Some come looking for a congenial fellowship in which to exercise their Christian beliefs; others come seeking a link to their Chinese cultural heritage.

"We have a combination of everything," said the Rev. Man-King Tso, senior minister of the Chinese Community Church, which is celebrating its 50th anniversary this weekend.

Some of the more than 300 members of the church, located on the L Street rim of Washington's Chinatown, travel from as far away as Great Falls and Gaithersburg for bilingual religious services on Sunday and a range of cultural and educational activities through the week, Tso said.

"My husband and I are both Christians," said Ruth Chan, who teaches second grade in D.C. public schools. The Chans, with their four children, could have gone to other churches, she said, "but we felt the children needed Chinese friends."

The Chans have been members for 15 years, and now their oldest son, Daniel, is assistant church treasurer.

The national backgrounds of members is "very diverse," explained the Rev. Judy S. Chin, assistant minister. The Chans came from the Philippines. Others come from Hong Kong, Taiwan and mainland China. By now, the majority, like Chin, who grew up in Mississippi, are American-born.

The church avoids clashes of international politics by ruling such disputes out of bounds. "As a church we feel we can't take one stand politically," Chin said. "We try to celebrate the holidays from the different countries and affirm people's background, but we don't feel we should take a political stand."

"We don't want to quarrel, so we avoid politics," explained long-time member S.Y. Leung. "We are all Chinese in America."

Through the years, the church has been a link between new immigrants and the more established Chinese community.

Leung, who has been a member since 1939 when he came here from Canton province to study at Georgetown University, said, "a lot of our members grew up in this country and don't speak Chinese." He estimated that while 90 percent of the congregation speaks English, "50 percent does not speak Chinese."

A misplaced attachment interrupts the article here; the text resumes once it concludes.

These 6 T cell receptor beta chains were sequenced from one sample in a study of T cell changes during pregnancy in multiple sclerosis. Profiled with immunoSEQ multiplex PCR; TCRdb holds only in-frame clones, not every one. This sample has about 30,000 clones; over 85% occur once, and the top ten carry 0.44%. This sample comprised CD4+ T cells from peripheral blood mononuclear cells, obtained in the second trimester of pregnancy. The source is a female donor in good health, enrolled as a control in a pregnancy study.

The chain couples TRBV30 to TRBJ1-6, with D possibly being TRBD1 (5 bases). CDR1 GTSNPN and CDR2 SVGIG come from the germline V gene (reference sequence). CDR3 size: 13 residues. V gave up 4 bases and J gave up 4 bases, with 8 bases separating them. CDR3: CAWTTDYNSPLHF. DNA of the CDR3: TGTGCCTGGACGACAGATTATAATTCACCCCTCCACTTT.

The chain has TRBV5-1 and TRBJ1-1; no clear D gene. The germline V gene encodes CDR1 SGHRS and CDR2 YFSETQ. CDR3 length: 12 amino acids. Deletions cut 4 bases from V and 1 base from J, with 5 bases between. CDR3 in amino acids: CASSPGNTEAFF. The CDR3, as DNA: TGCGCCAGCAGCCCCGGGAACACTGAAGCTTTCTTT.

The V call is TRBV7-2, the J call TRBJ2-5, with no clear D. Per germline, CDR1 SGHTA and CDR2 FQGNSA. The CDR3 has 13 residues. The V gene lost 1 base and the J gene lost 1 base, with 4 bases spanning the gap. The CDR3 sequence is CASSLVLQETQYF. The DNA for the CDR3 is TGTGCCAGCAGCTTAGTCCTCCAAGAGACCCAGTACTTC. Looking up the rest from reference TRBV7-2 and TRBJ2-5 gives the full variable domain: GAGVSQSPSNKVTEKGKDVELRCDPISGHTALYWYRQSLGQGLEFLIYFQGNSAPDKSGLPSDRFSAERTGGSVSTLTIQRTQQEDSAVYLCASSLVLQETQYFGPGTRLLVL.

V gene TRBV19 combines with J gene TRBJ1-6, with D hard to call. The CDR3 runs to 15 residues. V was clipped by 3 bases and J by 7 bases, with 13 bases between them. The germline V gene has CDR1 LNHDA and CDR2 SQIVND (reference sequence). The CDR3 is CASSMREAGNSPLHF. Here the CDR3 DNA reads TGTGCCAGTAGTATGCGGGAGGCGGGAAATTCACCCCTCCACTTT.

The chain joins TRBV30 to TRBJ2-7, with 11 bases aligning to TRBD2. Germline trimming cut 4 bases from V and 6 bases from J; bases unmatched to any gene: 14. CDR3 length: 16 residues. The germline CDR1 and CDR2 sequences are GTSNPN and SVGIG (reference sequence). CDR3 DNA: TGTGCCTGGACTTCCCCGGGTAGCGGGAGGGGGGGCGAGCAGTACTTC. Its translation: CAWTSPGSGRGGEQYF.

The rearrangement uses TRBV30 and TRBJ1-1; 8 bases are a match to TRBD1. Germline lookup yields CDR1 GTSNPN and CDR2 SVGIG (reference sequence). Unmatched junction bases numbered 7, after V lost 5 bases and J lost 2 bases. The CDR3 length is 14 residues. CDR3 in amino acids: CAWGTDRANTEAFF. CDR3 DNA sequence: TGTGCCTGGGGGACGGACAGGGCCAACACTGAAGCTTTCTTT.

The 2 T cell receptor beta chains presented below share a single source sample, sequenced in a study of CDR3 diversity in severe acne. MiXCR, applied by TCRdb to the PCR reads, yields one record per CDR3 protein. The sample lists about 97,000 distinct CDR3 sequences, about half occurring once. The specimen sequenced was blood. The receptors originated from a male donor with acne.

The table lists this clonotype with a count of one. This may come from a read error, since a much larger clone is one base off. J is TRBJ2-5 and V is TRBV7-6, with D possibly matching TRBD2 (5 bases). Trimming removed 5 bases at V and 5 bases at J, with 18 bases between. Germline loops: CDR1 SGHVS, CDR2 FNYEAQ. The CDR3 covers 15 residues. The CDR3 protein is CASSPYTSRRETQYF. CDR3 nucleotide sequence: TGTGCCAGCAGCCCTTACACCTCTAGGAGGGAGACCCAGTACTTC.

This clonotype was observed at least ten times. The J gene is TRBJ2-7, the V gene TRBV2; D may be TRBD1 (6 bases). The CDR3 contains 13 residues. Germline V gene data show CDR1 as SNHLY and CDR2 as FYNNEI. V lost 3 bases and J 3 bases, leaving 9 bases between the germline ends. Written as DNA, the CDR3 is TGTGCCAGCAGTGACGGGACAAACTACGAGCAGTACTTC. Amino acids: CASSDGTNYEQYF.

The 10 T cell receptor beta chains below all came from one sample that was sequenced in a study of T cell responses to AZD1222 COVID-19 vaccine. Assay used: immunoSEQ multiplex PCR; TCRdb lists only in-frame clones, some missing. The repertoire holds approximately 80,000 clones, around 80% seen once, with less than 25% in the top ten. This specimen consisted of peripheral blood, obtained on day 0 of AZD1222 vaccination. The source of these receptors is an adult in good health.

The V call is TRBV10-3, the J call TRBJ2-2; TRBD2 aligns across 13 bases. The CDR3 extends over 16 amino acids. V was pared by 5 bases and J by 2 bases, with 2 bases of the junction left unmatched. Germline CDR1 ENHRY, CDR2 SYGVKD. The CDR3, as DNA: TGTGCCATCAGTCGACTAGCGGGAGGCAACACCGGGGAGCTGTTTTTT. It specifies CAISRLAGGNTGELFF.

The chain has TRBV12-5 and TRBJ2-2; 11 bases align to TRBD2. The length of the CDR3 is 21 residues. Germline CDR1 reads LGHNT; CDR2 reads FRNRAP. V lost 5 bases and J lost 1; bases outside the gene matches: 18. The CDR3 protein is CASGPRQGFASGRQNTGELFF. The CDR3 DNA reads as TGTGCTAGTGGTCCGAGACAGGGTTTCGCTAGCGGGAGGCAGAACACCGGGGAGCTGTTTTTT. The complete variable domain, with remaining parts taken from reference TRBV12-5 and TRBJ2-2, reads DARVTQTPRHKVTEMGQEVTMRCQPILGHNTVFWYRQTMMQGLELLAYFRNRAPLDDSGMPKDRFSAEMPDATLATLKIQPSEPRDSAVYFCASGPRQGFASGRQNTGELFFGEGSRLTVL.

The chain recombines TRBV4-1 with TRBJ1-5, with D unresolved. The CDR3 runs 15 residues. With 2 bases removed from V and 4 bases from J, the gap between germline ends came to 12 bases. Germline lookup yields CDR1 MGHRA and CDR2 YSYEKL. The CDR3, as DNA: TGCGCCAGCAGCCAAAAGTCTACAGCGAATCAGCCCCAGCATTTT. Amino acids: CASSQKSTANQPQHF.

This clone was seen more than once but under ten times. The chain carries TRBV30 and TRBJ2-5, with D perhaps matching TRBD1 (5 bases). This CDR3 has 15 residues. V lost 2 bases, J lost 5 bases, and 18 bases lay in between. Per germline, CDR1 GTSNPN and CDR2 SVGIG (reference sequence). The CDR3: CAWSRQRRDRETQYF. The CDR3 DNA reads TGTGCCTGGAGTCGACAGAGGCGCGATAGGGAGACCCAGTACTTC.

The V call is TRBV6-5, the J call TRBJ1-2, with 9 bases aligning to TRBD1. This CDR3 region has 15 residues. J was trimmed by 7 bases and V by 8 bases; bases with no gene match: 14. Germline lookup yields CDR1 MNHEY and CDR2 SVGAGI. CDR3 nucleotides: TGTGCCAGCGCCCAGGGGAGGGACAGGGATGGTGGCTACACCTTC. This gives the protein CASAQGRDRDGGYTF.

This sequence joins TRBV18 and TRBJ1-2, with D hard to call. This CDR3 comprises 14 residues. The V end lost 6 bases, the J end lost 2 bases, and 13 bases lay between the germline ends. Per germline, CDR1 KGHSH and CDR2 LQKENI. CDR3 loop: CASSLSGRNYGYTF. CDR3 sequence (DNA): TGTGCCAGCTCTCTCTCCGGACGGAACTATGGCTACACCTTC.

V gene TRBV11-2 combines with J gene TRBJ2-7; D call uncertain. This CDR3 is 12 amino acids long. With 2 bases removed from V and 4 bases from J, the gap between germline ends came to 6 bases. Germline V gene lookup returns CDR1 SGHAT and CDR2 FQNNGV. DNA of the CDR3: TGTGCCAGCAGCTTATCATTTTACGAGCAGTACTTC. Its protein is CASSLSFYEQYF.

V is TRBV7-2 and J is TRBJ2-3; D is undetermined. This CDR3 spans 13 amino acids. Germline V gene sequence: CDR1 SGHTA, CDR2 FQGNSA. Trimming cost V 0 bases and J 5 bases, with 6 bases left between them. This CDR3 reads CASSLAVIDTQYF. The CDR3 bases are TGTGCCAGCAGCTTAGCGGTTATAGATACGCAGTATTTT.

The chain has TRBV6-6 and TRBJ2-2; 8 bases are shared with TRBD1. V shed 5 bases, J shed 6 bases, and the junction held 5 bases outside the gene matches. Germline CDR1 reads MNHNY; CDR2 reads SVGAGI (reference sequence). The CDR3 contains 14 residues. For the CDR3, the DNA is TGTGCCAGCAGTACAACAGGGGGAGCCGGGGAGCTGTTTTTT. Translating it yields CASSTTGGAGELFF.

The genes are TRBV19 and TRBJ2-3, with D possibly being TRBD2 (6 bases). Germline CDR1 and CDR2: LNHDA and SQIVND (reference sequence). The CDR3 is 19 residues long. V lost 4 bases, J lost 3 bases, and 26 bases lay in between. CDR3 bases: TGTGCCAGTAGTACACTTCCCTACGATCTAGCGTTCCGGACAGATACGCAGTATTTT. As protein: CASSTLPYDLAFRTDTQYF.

On Saturday mornings, the church has classes in both English and Chinese. Like most activities at the church, the classes are open to persons who are not members of the church.

The Saturday program also offers classes in kung fu and Chinese folk dances. "Our folk dancers have performed at the White House," Tso said proudly.

The Chinatown Service Center, located in the church, offers an array of free services -- everything from finding jobs and housing to filling out income tax or immigration forms.

"The church has the reputation of being the place you can come for help," said Chin.

The Chinese Community Church was organized in 1935 in the Mount Vernon Place Methodist Church, a few blocks west of its present location at 1011 L St.NW. The congregation moved into its handsome red brick building with distinctive Chinese touches on its facade in 1957.

While Tso holds his ministerial standing in the United Methodist Church and Chin is a Presbyterian, the church is interdenominational. With a membership as diverse theologically as it is in countries of origin, the church tries to accommodate a variety of viewpoints.

"Most of our people are highly educated," said Leung, who retired recently from the Voice of America where he wrote and edited programs for the Chinese branch. "They are more broadminded. We never question our members on delicate questions of Biblical interpretation.

"We respect their beliefs."

Chin said the congregation was equally "broadminded" in accepting a woman as minister. "The church was interested in having an associate minister who was American-born to work with the young people . . . and I was the person who happened to come along" nearly three years ago when she graduated from Yale Divinity School, she said.

Sometimes those who come seeking help wind up joining the church, but there is no pressure on them to do so, Tso said. "We have lots of young people" involved in various programs at the church, he said. "But those who come to our programs and don't want to go to religious services -- that's all right."

He defended his low-key approach to evangelism as "a very good policy. We don't want to impose our views on anyone. But we tell them that the church is open, whether they are religious or not religious."